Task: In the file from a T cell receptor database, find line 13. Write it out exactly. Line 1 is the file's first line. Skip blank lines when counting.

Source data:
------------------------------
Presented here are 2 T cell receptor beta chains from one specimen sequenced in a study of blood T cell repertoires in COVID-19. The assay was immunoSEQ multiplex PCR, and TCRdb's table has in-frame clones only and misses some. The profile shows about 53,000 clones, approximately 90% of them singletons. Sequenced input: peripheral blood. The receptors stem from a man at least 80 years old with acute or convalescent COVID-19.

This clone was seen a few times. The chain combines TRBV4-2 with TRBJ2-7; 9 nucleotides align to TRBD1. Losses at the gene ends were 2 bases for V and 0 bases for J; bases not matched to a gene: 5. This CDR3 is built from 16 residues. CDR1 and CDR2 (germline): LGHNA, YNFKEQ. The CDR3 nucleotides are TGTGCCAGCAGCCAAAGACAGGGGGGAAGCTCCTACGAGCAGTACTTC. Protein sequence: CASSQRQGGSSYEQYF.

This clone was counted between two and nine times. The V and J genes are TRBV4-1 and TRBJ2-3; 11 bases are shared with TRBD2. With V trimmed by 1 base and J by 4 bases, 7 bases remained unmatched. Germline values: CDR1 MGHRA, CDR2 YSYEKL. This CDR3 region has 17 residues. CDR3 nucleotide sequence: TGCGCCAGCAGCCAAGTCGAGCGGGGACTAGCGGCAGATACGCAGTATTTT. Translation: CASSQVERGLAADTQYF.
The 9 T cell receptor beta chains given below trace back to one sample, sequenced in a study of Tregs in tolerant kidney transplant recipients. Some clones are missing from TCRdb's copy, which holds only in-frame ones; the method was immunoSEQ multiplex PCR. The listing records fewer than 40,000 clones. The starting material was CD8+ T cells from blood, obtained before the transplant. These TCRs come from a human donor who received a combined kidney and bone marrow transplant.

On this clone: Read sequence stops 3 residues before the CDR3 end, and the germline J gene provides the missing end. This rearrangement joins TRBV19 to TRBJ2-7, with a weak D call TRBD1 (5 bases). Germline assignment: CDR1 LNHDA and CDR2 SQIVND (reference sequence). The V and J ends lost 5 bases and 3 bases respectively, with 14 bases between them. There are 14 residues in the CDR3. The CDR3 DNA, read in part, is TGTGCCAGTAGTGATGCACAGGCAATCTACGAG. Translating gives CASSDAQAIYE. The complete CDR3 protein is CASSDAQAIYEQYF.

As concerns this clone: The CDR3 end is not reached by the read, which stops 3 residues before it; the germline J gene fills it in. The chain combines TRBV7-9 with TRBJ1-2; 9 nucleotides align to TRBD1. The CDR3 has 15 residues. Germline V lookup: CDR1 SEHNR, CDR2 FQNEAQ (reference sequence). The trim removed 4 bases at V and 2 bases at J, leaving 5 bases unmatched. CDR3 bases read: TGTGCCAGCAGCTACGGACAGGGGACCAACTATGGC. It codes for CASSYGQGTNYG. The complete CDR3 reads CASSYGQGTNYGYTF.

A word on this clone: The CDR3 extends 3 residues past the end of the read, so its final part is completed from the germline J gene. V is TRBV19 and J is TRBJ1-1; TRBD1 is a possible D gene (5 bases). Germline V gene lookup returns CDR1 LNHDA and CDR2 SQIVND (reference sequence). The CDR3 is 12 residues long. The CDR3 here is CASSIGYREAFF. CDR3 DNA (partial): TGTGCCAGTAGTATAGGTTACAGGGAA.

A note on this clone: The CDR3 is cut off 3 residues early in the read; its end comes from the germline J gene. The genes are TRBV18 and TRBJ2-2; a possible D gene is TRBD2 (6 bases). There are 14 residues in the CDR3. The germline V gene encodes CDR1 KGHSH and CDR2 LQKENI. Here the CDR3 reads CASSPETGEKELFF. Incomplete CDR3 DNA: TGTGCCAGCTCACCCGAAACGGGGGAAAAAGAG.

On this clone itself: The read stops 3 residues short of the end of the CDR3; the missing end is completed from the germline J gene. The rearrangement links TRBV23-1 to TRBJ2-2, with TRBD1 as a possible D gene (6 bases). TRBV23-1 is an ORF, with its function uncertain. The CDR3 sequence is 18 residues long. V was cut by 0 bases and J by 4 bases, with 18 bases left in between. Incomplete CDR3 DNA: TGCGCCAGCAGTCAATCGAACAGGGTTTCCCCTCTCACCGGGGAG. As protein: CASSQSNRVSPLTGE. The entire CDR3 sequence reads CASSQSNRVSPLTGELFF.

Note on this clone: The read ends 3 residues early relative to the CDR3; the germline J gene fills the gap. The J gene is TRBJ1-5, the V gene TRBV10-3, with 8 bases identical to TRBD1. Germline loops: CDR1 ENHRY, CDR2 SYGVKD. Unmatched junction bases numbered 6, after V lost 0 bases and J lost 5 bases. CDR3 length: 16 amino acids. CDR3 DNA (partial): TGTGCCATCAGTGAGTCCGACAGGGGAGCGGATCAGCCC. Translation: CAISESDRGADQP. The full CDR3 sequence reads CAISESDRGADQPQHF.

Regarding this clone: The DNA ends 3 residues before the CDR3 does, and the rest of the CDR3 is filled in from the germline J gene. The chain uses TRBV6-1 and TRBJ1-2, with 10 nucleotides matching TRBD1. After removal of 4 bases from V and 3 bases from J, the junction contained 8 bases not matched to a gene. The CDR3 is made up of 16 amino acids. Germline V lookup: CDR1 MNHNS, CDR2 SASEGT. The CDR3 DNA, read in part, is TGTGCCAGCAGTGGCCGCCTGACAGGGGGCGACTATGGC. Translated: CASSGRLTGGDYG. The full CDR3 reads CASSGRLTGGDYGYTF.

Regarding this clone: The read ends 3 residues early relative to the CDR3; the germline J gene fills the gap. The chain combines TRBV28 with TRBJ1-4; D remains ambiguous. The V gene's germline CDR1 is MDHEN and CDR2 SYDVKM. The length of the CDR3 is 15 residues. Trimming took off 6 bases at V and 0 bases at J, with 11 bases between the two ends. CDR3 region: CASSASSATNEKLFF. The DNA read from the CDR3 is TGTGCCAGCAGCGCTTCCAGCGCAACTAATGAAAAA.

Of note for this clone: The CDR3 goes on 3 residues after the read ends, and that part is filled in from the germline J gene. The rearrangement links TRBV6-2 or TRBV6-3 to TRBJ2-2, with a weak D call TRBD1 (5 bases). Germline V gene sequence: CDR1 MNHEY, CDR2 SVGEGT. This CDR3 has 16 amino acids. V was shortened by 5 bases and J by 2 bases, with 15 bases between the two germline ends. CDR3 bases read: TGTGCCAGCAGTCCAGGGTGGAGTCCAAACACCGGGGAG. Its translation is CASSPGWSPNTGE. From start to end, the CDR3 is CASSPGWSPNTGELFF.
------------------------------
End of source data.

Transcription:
Of note for this clone: The CDR3 goes on 3 residues after the read ends, and that part is filled in from the germline J gene. The rearrangement links TRBV6-2 or TRBV6-3 to TRBJ2-2, with a weak D call TRBD1 (5 bases). Germline V gene sequence: CDR1 MNHEY, CDR2 SVGEGT. This CDR3 has 16 amino acids. V was shortened by 5 bases and J by 2 bases, with 15 bases between the two germline ends. CDR3 bases read: TGTGCCAGCAGTCCAGGGTGGAGTCCAAACACCGGGGAG. Its translation is CASSPGWSPNTGE. From start to end, the CDR3 is CASSPGWSPNTGELFF.